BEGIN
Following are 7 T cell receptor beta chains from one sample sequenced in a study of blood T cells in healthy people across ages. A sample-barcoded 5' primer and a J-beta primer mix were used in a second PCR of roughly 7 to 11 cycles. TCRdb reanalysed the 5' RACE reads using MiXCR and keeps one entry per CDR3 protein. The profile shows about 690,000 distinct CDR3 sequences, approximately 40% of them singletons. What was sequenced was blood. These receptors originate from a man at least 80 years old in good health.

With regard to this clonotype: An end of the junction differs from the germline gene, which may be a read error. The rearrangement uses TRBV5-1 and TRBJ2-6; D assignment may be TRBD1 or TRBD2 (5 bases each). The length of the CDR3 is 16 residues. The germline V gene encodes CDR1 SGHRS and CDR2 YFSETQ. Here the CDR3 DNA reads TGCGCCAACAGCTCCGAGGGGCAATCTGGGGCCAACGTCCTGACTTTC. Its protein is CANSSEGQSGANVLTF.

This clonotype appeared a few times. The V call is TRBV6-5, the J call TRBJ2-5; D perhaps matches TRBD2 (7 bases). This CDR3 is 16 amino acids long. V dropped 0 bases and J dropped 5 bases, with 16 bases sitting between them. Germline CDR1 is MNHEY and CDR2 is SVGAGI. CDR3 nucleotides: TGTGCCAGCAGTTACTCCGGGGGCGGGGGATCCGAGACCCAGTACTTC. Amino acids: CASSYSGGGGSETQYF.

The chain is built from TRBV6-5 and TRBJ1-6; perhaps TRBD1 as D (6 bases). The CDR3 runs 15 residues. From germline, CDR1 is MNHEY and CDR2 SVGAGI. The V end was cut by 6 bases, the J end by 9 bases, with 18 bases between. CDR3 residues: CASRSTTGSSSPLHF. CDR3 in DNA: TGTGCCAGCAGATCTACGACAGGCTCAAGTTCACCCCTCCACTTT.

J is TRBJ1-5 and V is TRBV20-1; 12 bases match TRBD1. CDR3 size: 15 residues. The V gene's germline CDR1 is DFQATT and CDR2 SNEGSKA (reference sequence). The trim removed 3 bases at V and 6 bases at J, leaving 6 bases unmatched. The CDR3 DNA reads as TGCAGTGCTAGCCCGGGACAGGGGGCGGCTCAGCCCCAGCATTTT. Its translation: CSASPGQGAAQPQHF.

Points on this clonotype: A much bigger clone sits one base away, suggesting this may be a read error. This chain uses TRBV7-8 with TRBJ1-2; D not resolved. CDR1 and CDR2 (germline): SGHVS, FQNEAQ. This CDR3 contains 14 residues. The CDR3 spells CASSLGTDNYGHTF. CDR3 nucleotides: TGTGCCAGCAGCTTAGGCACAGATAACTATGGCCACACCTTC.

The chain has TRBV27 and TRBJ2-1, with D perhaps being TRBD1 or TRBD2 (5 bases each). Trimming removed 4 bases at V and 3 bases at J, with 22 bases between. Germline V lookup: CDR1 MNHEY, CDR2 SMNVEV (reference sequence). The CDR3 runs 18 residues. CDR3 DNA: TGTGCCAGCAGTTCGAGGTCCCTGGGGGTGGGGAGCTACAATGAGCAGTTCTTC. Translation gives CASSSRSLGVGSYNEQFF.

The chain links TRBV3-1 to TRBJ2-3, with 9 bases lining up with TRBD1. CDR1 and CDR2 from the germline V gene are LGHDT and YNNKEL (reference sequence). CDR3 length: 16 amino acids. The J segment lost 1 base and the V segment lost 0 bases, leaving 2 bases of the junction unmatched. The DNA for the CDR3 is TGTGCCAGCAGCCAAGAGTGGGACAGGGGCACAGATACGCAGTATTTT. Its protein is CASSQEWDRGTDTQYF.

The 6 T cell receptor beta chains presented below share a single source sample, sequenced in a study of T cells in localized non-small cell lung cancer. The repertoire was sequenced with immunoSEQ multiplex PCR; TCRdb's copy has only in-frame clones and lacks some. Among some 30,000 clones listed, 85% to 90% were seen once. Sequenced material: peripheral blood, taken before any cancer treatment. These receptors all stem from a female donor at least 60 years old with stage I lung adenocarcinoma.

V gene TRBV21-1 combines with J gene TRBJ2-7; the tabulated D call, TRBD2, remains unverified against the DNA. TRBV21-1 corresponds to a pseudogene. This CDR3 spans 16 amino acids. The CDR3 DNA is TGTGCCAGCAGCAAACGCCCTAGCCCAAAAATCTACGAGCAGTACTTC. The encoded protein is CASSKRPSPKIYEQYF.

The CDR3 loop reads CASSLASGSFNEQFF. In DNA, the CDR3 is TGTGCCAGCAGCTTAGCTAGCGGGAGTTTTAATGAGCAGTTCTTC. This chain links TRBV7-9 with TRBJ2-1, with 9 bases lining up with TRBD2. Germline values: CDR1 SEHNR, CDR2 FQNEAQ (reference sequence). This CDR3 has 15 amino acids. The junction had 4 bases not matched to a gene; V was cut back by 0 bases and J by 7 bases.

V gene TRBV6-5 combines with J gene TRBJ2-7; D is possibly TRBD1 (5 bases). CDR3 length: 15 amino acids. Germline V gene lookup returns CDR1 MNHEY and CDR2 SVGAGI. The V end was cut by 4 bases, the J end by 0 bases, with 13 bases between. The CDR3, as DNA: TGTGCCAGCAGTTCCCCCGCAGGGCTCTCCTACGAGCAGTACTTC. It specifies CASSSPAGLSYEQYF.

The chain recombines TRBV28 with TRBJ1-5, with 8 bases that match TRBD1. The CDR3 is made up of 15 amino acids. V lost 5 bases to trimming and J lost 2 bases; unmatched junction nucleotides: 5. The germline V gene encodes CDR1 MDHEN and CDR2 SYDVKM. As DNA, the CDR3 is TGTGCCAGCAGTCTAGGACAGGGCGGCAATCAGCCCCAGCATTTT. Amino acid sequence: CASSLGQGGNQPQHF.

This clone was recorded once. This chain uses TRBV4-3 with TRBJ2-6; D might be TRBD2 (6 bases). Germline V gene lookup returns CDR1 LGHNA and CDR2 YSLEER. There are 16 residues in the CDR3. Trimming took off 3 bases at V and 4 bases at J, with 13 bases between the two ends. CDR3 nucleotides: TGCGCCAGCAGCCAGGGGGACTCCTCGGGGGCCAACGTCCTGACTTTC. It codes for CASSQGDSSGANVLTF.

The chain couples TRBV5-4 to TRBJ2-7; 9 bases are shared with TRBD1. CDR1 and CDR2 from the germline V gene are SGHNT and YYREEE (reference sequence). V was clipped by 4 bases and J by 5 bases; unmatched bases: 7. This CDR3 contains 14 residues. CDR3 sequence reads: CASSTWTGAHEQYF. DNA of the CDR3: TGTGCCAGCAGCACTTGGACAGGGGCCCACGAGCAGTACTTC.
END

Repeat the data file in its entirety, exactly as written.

Following are 7 T cell receptor beta chains from one sample sequenced in a study of blood T cells in healthy people across ages. A sample-barcoded 5' primer and a J-beta primer mix were used in a second PCR of roughly 7 to 11 cycles. TCRdb reanalysed the 5' RACE reads using MiXCR and keeps one entry per CDR3 protein. The profile shows about 690,000 distinct CDR3 sequences, approximately 40% of them singletons. What was sequenced was blood. These receptors originate from a man at least 80 years old in good health.

With regard to this clonotype: An end of the junction differs from the germline gene, which may be a read error. The rearrangement uses TRBV5-1 and TRBJ2-6; D assignment may be TRBD1 or TRBD2 (5 bases each). The length of the CDR3 is 16 residues. The germline V gene encodes CDR1 SGHRS and CDR2 YFSETQ. Here the CDR3 DNA reads TGCGCCAACAGCTCCGAGGGGCAATCTGGGGCCAACGTCCTGACTTTC. Its protein is CANSSEGQSGANVLTF.

This clonotype appeared a few times. The V call is TRBV6-5, the J call TRBJ2-5; D perhaps matches TRBD2 (7 bases). This CDR3 is 16 amino acids long. V dropped 0 bases and J dropped 5 bases, with 16 bases sitting between them. Germline CDR1 is MNHEY and CDR2 is SVGAGI. CDR3 nucleotides: TGTGCCAGCAGTTACTCCGGGGGCGGGGGATCCGAGACCCAGTACTTC. Amino acids: CASSYSGGGGSETQYF.

The chain is built from TRBV6-5 and TRBJ1-6; perhaps TRBD1 as D (6 bases). The CDR3 runs 15 residues. From germline, CDR1 is MNHEY and CDR2 SVGAGI. The V end was cut by 6 bases, the J end by 9 bases, with 18 bases between. CDR3 residues: CASRSTTGSSSPLHF. CDR3 in DNA: TGTGCCAGCAGATCTACGACAGGCTCAAGTTCACCCCTCCACTTT.

J is TRBJ1-5 and V is TRBV20-1; 12 bases match TRBD1. CDR3 size: 15 residues. The V gene's germline CDR1 is DFQATT and CDR2 SNEGSKA (reference sequence). The trim removed 3 bases at V and 6 bases at J, leaving 6 bases unmatched. The CDR3 DNA reads as TGCAGTGCTAGCCCGGGACAGGGGGCGGCTCAGCCCCAGCATTTT. Its translation: CSASPGQGAAQPQHF.

Points on this clonotype: A much bigger clone sits one base away, suggesting this may be a read error. This chain uses TRBV7-8 with TRBJ1-2; D not resolved. CDR1 and CDR2 (germline): SGHVS, FQNEAQ. This CDR3 contains 14 residues. The CDR3 spells CASSLGTDNYGHTF. CDR3 nucleotides: TGTGCCAGCAGCTTAGGCACAGATAACTATGGCCACACCTTC.

The chain has TRBV27 and TRBJ2-1, with D perhaps being TRBD1 or TRBD2 (5 bases each). Trimming removed 4 bases at V and 3 bases at J, with 22 bases between. Germline V lookup: CDR1 MNHEY, CDR2 SMNVEV (reference sequence). The CDR3 runs 18 residues. CDR3 DNA: TGTGCCAGCAGTTCGAGGTCCCTGGGGGTGGGGAGCTACAATGAGCAGTTCTTC. Translation gives CASSSRSLGVGSYNEQFF.

The chain links TRBV3-1 to TRBJ2-3, with 9 bases lining up with TRBD1. CDR1 and CDR2 from the germline V gene are LGHDT and YNNKEL (reference sequence). CDR3 length: 16 amino acids. The J segment lost 1 base and the V segment lost 0 bases, leaving 2 bases of the junction unmatched. The DNA for the CDR3 is TGTGCCAGCAGCCAAGAGTGGGACAGGGGCACAGATACGCAGTATTTT. Its protein is CASSQEWDRGTDTQYF.

The 6 T cell receptor beta chains presented below share a single source sample, sequenced in a study of T cells in localized non-small cell lung cancer. The repertoire was sequenced with immunoSEQ multiplex PCR; TCRdb's copy has only in-frame clones and lacks some. Among some 30,000 clones listed, 85% to 90% were seen once. Sequenced material: peripheral blood, taken before any cancer treatment. These receptors all stem from a female donor at least 60 years old with stage I lung adenocarcinoma.

V gene TRBV21-1 combines with J gene TRBJ2-7; the tabulated D call, TRBD2, remains unverified against the DNA. TRBV21-1 corresponds to a pseudogene. This CDR3 spans 16 amino acids. The CDR3 DNA is TGTGCCAGCAGCAAACGCCCTAGCCCAAAAATCTACGAGCAGTACTTC. The encoded protein is CASSKRPSPKIYEQYF.

The CDR3 loop reads CASSLASGSFNEQFF. In DNA, the CDR3 is TGTGCCAGCAGCTTAGCTAGCGGGAGTTTTAATGAGCAGTTCTTC. This chain links TRBV7-9 with TRBJ2-1, with 9 bases lining up with TRBD2. Germline values: CDR1 SEHNR, CDR2 FQNEAQ (reference sequence). This CDR3 has 15 amino acids. The junction had 4 bases not matched to a gene; V was cut back by 0 bases and J by 7 bases.

V gene TRBV6-5 combines with J gene TRBJ2-7; D is possibly TRBD1 (5 bases). CDR3 length: 15 amino acids. Germline V gene lookup returns CDR1 MNHEY and CDR2 SVGAGI. The V end was cut by 4 bases, the J end by 0 bases, with 13 bases between. The CDR3, as DNA: TGTGCCAGCAGTTCCCCCGCAGGGCTCTCCTACGAGCAGTACTTC. It specifies CASSSPAGLSYEQYF.

The chain recombines TRBV28 with TRBJ1-5, with 8 bases that match TRBD1. The CDR3 is made up of 15 amino acids. V lost 5 bases to trimming and J lost 2 bases; unmatched junction nucleotides: 5. The germline V gene encodes CDR1 MDHEN and CDR2 SYDVKM. As DNA, the CDR3 is TGTGCCAGCAGTCTAGGACAGGGCGGCAATCAGCCCCAGCATTTT. Amino acid sequence: CASSLGQGGNQPQHF.

This clone was recorded once. This chain uses TRBV4-3 with TRBJ2-6; D might be TRBD2 (6 bases). Germline V gene lookup returns CDR1 LGHNA and CDR2 YSLEER. There are 16 residues in the CDR3. Trimming took off 3 bases at V and 4 bases at J, with 13 bases between the two ends. CDR3 nucleotides: TGCGCCAGCAGCCAGGGGGACTCCTCGGGGGCCAACGTCCTGACTTTC. It codes for CASSQGDSSGANVLTF.

The chain couples TRBV5-4 to TRBJ2-7; 9 bases are shared with TRBD1. CDR1 and CDR2 from the germline V gene are SGHNT and YYREEE (reference sequence). V was clipped by 4 bases and J by 5 bases; unmatched bases: 7. This CDR3 contains 14 residues. CDR3 sequence reads: CASSTWTGAHEQYF. DNA of the CDR3: TGTGCCAGCAGCACTTGGACAGGGGCCCACGAGCAGTACTTC.